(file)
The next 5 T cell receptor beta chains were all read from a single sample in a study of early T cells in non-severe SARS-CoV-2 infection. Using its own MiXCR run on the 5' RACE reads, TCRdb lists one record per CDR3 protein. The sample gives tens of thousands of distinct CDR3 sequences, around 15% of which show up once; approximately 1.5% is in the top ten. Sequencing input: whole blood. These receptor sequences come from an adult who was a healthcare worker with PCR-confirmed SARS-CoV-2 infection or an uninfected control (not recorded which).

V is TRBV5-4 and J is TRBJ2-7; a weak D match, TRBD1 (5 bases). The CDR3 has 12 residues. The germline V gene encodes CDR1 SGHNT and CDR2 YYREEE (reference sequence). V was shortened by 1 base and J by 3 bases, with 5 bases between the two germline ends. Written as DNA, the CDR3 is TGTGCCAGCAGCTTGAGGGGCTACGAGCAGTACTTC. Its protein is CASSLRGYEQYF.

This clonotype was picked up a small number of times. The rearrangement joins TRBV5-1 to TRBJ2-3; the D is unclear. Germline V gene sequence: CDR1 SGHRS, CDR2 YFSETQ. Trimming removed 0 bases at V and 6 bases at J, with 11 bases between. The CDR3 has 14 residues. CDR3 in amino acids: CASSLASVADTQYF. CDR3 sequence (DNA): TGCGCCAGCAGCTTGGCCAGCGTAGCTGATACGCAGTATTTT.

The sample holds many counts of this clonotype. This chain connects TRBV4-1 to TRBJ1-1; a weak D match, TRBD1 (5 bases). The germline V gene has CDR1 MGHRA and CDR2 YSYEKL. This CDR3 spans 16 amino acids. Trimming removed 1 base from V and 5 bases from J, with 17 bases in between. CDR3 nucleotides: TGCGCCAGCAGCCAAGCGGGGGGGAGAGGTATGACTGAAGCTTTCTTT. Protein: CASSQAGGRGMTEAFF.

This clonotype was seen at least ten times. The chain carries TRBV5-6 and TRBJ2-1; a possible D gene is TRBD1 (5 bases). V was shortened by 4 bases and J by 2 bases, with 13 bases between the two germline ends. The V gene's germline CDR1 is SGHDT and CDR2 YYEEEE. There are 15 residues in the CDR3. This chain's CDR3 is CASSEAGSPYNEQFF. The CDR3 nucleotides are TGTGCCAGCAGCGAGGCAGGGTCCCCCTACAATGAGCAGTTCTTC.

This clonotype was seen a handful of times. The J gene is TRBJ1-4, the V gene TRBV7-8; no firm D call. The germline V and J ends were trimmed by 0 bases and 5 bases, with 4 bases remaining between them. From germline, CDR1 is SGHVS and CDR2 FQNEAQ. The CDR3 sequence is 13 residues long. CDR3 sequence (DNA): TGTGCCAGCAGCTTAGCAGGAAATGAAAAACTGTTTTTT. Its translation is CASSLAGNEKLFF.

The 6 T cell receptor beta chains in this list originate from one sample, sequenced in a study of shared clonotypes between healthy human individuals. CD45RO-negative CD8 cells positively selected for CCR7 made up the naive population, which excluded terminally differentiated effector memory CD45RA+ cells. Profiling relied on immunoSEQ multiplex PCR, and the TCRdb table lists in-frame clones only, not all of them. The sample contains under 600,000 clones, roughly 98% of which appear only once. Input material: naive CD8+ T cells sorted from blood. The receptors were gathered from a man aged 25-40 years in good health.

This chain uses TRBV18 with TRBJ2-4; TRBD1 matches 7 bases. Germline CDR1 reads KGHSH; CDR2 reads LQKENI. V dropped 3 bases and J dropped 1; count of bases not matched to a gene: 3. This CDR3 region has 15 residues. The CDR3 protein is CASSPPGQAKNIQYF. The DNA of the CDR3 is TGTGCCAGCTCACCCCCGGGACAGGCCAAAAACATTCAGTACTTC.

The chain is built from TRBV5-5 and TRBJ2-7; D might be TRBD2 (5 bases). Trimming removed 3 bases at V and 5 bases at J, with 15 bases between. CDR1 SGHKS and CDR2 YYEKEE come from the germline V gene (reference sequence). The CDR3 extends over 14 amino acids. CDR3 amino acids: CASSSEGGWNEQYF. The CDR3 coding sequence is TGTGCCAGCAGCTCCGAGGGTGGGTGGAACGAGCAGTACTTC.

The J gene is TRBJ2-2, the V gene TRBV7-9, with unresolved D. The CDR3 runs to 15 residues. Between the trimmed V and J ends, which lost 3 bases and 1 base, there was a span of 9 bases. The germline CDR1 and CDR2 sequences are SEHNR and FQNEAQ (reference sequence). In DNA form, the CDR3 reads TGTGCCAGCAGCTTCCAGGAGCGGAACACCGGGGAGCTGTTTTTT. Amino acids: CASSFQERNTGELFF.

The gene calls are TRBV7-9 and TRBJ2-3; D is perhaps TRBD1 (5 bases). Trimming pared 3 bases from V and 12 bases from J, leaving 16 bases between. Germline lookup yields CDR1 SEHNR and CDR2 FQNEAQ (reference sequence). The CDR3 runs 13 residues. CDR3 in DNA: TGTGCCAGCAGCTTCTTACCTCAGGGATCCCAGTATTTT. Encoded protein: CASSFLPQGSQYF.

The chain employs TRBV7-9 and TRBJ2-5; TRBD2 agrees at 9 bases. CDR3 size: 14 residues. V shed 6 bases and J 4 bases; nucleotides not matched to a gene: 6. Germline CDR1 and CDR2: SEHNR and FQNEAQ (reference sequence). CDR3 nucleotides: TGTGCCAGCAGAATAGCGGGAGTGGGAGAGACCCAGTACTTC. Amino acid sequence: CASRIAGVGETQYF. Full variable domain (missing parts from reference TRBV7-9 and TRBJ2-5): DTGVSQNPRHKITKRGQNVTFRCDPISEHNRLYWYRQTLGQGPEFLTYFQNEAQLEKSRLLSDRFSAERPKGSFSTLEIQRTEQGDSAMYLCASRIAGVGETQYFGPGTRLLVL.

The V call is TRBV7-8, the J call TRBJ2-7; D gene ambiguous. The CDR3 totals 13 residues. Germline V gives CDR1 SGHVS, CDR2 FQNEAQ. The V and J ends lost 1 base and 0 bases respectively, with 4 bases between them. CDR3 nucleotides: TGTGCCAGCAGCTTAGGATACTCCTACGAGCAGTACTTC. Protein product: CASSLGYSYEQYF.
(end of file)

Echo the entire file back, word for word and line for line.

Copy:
The next 5 T cell receptor beta chains were all read from a single sample in a study of early T cells in non-severe SARS-CoV-2 infection. Using its own MiXCR run on the 5' RACE reads, TCRdb lists one record per CDR3 protein. The sample gives tens of thousands of distinct CDR3 sequences, around 15% of which show up once; approximately 1.5% is in the top ten. Sequencing input: whole blood. These receptor sequences come from an adult who was a healthcare worker with PCR-confirmed SARS-CoV-2 infection or an uninfected control (not recorded which).

V is TRBV5-4 and J is TRBJ2-7; a weak D match, TRBD1 (5 bases). The CDR3 has 12 residues. The germline V gene encodes CDR1 SGHNT and CDR2 YYREEE (reference sequence). V was shortened by 1 base and J by 3 bases, with 5 bases between the two germline ends. Written as DNA, the CDR3 is TGTGCCAGCAGCTTGAGGGGCTACGAGCAGTACTTC. Its protein is CASSLRGYEQYF.

This clonotype was picked up a small number of times. The rearrangement joins TRBV5-1 to TRBJ2-3; the D is unclear. Germline V gene sequence: CDR1 SGHRS, CDR2 YFSETQ. Trimming removed 0 bases at V and 6 bases at J, with 11 bases between. The CDR3 has 14 residues. CDR3 in amino acids: CASSLASVADTQYF. CDR3 sequence (DNA): TGCGCCAGCAGCTTGGCCAGCGTAGCTGATACGCAGTATTTT.

The sample holds many counts of this clonotype. This chain connects TRBV4-1 to TRBJ1-1; a weak D match, TRBD1 (5 bases). The germline V gene has CDR1 MGHRA and CDR2 YSYEKL. This CDR3 spans 16 amino acids. Trimming removed 1 base from V and 5 bases from J, with 17 bases in between. CDR3 nucleotides: TGCGCCAGCAGCCAAGCGGGGGGGAGAGGTATGACTGAAGCTTTCTTT. Protein: CASSQAGGRGMTEAFF.

This clonotype was seen at least ten times. The chain carries TRBV5-6 and TRBJ2-1; a possible D gene is TRBD1 (5 bases). V was shortened by 4 bases and J by 2 bases, with 13 bases between the two germline ends. The V gene's germline CDR1 is SGHDT and CDR2 YYEEEE. There are 15 residues in the CDR3. This chain's CDR3 is CASSEAGSPYNEQFF. The CDR3 nucleotides are TGTGCCAGCAGCGAGGCAGGGTCCCCCTACAATGAGCAGTTCTTC.

This clonotype was seen a handful of times. The J gene is TRBJ1-4, the V gene TRBV7-8; no firm D call. The germline V and J ends were trimmed by 0 bases and 5 bases, with 4 bases remaining between them. From germline, CDR1 is SGHVS and CDR2 FQNEAQ. The CDR3 sequence is 13 residues long. CDR3 sequence (DNA): TGTGCCAGCAGCTTAGCAGGAAATGAAAAACTGTTTTTT. Its translation is CASSLAGNEKLFF.

The 6 T cell receptor beta chains in this list originate from one sample, sequenced in a study of shared clonotypes between healthy human individuals. CD45RO-negative CD8 cells positively selected for CCR7 made up the naive population, which excluded terminally differentiated effector memory CD45RA+ cells. Profiling relied on immunoSEQ multiplex PCR, and the TCRdb table lists in-frame clones only, not all of them. The sample contains under 600,000 clones, roughly 98% of which appear only once. Input material: naive CD8+ T cells sorted from blood. The receptors were gathered from a man aged 25-40 years in good health.

This chain uses TRBV18 with TRBJ2-4; TRBD1 matches 7 bases. Germline CDR1 reads KGHSH; CDR2 reads LQKENI. V dropped 3 bases and J dropped 1; count of bases not matched to a gene: 3. This CDR3 region has 15 residues. The CDR3 protein is CASSPPGQAKNIQYF. The DNA of the CDR3 is TGTGCCAGCTCACCCCCGGGACAGGCCAAAAACATTCAGTACTTC.

The chain is built from TRBV5-5 and TRBJ2-7; D might be TRBD2 (5 bases). Trimming removed 3 bases at V and 5 bases at J, with 15 bases between. CDR1 SGHKS and CDR2 YYEKEE come from the germline V gene (reference sequence). The CDR3 extends over 14 amino acids. CDR3 amino acids: CASSSEGGWNEQYF. The CDR3 coding sequence is TGTGCCAGCAGCTCCGAGGGTGGGTGGAACGAGCAGTACTTC.

The J gene is TRBJ2-2, the V gene TRBV7-9, with unresolved D. The CDR3 runs to 15 residues. Between the trimmed V and J ends, which lost 3 bases and 1 base, there was a span of 9 bases. The germline CDR1 and CDR2 sequences are SEHNR and FQNEAQ (reference sequence). In DNA form, the CDR3 reads TGTGCCAGCAGCTTCCAGGAGCGGAACACCGGGGAGCTGTTTTTT. Amino acids: CASSFQERNTGELFF.

The gene calls are TRBV7-9 and TRBJ2-3; D is perhaps TRBD1 (5 bases). Trimming pared 3 bases from V and 12 bases from J, leaving 16 bases between. Germline lookup yields CDR1 SEHNR and CDR2 FQNEAQ (reference sequence). The CDR3 runs 13 residues. CDR3 in DNA: TGTGCCAGCAGCTTCTTACCTCAGGGATCCCAGTATTTT. Encoded protein: CASSFLPQGSQYF.

The chain employs TRBV7-9 and TRBJ2-5; TRBD2 agrees at 9 bases. CDR3 size: 14 residues. V shed 6 bases and J 4 bases; nucleotides not matched to a gene: 6. Germline CDR1 and CDR2: SEHNR and FQNEAQ (reference sequence). CDR3 nucleotides: TGTGCCAGCAGAATAGCGGGAGTGGGAGAGACCCAGTACTTC. Amino acid sequence: CASRIAGVGETQYF. Full variable domain (missing parts from reference TRBV7-9 and TRBJ2-5): DTGVSQNPRHKITKRGQNVTFRCDPISEHNRLYWYRQTLGQGPEFLTYFQNEAQLEKSRLLSDRFSAERPKGSFSTLEIQRTEQGDSAMYLCASRIAGVGETQYFGPGTRLLVL.

The V call is TRBV7-8, the J call TRBJ2-7; D gene ambiguous. The CDR3 totals 13 residues. Germline V gives CDR1 SGHVS, CDR2 FQNEAQ. The V and J ends lost 1 base and 0 bases respectively, with 4 bases between them. CDR3 nucleotides: TGTGCCAGCAGCTTAGGATACTCCTACGAGCAGTACTTC. Protein product: CASSLGYSYEQYF.